Ever since the construction of the first wind farms began in the 1980s, the impact of wind turbines on the flow – the wake effect – has been a major focus not only in the field of wind energy research but also with regard to industrial applications. The wake is referred to as the area downstream of the rotor displaying reduced wind speed due to the extraction of momentum from the flow as well as an increased level of turbulence caused by the mixing of the rotor.
Relevance of wake losses onshore and offshore
For specific wind directions and wind speeds, wake losses in wind farms can approach and even exceed 30% at both onshore and offshore sites. For a typical offshore wind farm, they are typically kept in the range of 10% or lower on an annual energy production level by the optimization of the layout. Thus, wake effects are one of the main factors to be taken into consideration when calculating the future expected yield of a planned wind farm asset. On the one hand, onshore wake losses are typically less pronounced than offshore losses, mainly due to higher ambient turbulence in the inflow and thus mixing of the ambient air and air in the wake that quickly reduces the wind speed deficit downstream of the rotor. On the other hand, the flat surface of the sea leads to a more constant wind speed distribution with height and a considerably less turbulent wind resource at offshore sites. Consequently, offshore wake effects are more persistent and can typically exist over much longer distances.
Recent years have seen the erection of larger and larger wind farms. Modern offshore wind farms can house considerably more than one hundred turbines nowadays. They can be found in several offshore development areas around the globe such as the North Sea in Europe, the US East Coast in North America and the Taiwan Strait in Asia. Multiple offshore wind farms in close proximity to each other define so-called wind farm clusters. These wind farm clusters can contain several gigawatts of installed capacity and thus harvest considerable amounts of energy from the flow and convert it into electrical energy. Onshore, such large wind farm assets can only be found in non-spoilt regions such as the US Great Plains and Northern China.
Since the early days of modern wind turbines, simple models have been used to evaluate the wake losses and calculate the power output of a wind farm. Over the past 40 years, various models have been developed ranging from very simple engineering modeling approaches that account for the wake as simple as a horizontally constant zone of reduced wind speed that could be hat- or Gaussian-shaped to fully turbulence-resolving large-eddy simulations. Due to the high computational costs for larger wind farm simulations, the latter type only be run on modern high-performance computers, yet they remain a very meaningful tool for in-depth scientific wake studies. While wake models on the one hand enable good estimation of the expected yields in the planning phase of wind farms, the wake modeling uncertainty on the other hand is still one of the largest contributors to the overall uncertainty that ultimately often also defines the financing costs. This also explains why research groups all around the globe are working on a better understanding of wake effects as well as improving models of different fidelity levels.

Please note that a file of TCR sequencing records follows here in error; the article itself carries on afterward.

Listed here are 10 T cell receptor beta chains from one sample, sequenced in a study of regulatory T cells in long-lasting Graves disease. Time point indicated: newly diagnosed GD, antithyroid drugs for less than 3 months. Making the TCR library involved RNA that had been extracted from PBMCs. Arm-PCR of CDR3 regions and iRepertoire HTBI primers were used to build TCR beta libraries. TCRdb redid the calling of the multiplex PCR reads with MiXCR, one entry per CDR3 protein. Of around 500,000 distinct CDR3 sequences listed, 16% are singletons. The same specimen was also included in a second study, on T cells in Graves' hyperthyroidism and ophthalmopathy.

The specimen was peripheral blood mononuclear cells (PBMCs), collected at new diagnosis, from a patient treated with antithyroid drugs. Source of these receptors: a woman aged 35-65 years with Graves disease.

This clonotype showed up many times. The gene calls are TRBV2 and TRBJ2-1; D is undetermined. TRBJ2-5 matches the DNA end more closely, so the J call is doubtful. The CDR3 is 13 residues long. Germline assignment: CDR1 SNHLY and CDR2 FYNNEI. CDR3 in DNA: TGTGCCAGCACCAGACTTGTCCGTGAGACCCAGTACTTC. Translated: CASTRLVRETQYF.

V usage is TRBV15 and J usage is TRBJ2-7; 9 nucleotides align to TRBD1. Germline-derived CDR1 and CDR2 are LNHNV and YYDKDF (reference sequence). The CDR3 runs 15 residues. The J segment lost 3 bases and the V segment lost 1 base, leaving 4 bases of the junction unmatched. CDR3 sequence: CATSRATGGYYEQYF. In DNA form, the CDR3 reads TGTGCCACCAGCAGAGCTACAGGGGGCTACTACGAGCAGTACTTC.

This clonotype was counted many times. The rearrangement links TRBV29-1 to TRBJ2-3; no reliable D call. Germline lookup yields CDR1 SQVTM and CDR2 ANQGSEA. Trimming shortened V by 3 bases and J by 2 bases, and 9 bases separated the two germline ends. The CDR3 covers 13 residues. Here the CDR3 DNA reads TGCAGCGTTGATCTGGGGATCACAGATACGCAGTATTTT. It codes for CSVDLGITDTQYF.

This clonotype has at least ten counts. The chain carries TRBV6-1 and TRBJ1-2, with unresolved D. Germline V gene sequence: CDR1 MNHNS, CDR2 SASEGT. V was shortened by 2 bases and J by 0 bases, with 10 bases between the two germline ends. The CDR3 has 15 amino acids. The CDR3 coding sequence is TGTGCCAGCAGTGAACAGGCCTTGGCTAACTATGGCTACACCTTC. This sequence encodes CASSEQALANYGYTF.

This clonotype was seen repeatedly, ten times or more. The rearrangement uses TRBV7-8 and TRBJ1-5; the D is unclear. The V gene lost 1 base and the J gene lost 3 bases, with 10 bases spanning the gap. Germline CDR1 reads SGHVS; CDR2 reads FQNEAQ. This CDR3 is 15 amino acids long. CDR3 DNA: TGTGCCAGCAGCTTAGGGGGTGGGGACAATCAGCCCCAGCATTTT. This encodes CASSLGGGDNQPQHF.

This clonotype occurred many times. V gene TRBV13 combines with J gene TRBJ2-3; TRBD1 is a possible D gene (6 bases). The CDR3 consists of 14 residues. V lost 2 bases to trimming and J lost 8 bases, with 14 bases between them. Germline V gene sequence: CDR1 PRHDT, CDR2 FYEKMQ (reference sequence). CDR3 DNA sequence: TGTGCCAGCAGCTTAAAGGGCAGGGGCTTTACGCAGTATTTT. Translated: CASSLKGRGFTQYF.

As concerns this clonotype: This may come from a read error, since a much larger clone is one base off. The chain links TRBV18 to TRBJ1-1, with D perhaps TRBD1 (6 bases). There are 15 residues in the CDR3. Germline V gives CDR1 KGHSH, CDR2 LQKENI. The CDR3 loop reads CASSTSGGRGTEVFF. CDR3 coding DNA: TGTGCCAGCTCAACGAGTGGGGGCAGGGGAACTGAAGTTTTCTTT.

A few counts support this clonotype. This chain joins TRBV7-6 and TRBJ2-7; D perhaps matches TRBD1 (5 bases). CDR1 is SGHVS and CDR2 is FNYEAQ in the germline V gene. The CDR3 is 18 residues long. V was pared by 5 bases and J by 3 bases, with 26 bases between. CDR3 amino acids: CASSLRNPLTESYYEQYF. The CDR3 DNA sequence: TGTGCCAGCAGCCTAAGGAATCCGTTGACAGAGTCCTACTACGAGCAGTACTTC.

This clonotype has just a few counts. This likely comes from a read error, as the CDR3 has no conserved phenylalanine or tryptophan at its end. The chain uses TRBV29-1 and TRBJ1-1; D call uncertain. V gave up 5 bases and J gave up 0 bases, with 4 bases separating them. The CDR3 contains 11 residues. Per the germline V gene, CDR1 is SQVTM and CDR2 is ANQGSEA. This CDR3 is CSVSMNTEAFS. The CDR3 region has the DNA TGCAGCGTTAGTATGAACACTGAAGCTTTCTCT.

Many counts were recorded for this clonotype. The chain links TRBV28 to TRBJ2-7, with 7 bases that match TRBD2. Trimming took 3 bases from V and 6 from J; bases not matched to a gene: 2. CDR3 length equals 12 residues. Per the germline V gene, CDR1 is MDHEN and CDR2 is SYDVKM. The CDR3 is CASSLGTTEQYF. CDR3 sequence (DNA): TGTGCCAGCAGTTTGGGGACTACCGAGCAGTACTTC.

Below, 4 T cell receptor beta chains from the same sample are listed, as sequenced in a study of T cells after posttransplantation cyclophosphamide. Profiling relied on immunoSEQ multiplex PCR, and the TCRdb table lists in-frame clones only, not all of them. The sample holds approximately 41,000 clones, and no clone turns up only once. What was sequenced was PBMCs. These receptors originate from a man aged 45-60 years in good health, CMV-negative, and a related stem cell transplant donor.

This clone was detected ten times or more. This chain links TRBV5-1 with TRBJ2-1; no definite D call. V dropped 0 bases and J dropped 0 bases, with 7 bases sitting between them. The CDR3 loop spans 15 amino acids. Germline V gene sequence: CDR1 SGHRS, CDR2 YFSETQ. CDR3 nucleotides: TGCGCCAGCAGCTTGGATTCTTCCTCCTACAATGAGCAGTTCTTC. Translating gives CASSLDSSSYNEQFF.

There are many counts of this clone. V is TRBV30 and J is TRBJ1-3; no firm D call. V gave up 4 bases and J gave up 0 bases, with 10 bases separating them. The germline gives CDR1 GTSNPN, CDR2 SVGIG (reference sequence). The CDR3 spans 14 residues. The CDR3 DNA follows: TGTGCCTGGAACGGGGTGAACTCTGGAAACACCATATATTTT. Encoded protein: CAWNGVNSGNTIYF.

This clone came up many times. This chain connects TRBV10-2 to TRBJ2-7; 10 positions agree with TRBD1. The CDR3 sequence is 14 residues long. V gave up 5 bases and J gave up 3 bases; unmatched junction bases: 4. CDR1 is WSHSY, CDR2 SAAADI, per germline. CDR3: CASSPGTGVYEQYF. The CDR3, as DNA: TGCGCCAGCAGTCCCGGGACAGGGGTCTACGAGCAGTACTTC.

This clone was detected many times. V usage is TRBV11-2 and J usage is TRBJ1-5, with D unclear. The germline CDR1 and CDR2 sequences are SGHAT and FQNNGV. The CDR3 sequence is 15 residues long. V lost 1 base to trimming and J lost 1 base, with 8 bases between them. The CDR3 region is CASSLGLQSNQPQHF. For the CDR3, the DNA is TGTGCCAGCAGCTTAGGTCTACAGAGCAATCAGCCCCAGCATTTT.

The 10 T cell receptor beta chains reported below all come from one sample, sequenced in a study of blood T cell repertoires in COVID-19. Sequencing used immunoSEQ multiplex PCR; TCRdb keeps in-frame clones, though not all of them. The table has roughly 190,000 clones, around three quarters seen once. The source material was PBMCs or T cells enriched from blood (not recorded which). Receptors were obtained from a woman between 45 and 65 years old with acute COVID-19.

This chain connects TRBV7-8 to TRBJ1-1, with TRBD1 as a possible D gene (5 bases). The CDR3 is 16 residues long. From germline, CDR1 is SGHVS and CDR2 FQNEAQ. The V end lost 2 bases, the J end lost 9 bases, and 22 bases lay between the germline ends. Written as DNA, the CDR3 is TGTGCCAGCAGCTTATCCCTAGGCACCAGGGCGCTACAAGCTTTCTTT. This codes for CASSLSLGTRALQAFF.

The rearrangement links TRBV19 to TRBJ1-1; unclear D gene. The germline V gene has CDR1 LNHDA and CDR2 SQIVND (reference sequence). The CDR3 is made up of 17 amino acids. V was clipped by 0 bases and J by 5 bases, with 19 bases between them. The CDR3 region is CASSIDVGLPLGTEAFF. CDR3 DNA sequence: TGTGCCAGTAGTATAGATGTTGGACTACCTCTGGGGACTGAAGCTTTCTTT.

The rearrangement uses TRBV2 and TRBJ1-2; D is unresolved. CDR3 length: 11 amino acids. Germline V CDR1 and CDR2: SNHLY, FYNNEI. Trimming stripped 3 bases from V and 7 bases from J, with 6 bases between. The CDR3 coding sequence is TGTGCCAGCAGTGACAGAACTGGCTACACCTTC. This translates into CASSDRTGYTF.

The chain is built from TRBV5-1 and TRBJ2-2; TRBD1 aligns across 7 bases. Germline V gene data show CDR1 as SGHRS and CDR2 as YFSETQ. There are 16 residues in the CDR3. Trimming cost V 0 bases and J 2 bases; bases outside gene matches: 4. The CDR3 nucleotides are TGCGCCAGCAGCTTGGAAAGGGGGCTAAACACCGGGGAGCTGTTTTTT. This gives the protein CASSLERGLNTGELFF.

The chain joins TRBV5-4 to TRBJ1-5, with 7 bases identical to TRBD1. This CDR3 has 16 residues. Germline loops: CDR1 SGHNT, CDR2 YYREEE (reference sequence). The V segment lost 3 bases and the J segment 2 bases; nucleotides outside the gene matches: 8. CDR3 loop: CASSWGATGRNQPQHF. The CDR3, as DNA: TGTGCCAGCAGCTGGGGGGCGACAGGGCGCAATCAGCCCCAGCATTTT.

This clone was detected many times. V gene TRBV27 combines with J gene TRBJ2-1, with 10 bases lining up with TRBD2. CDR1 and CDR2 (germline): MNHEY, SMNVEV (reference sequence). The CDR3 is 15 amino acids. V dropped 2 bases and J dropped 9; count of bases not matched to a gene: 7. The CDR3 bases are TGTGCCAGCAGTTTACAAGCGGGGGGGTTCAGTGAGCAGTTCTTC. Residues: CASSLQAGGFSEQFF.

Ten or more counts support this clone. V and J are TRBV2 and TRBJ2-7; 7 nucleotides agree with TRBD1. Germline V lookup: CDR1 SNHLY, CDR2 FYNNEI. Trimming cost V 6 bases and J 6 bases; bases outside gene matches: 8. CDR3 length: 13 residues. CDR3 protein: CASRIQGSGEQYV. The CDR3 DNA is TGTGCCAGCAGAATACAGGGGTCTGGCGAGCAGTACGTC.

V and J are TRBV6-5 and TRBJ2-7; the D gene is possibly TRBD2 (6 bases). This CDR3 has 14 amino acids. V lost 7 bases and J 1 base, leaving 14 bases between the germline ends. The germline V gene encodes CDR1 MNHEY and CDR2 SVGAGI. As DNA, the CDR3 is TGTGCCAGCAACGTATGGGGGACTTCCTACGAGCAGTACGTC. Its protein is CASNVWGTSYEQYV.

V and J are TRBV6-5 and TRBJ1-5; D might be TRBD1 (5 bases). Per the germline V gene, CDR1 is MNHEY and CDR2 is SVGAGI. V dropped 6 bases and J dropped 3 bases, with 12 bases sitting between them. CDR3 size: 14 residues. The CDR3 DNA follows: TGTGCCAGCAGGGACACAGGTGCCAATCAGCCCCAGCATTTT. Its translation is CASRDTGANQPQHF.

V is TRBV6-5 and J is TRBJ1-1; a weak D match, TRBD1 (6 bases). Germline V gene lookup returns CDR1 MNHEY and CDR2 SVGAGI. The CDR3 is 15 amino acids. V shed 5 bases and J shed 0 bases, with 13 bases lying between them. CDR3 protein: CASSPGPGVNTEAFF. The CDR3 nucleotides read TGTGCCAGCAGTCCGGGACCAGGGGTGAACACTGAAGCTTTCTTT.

Flow features: Cluster wake and global blockage effects
Large wind farms and wind farm clusters not only extract a great deal of energy from the flow but are also a considerable obstacle that the atmospheric flow has to pass. Two effects that have been the focus of research in recent years are large-scale cluster wake effects and the global blockage effects.
Cluster wake effects can reach as far as 100 km downstream of large wind farms and wind farm clusters as manned aircraft measurements. This is demonstrated within the context of the ‘Wind Park Far Field’ (WIPAFF) research project and the X-Wakes project coordinated by Fraunhofer IWES. These wakes, however, only persist in certain atmospheric conditions, in particular during stably stratified conditions that occur when the sea surface is colder than the air above. In conditions with a warmer sea surface than the overlying air, wakes often vanish within the first kilometers downstream of the asset. It is still difficult to calculate the overall impact over the wind farm’s entire lifetime. Due to the large scales associated with these large wind farms, the evaluation of the wake effects requires models which can resolve domains in the order of several hundreds of kilometers as well as the different atmospheric conditions that a wind farm experiences during its years of operation.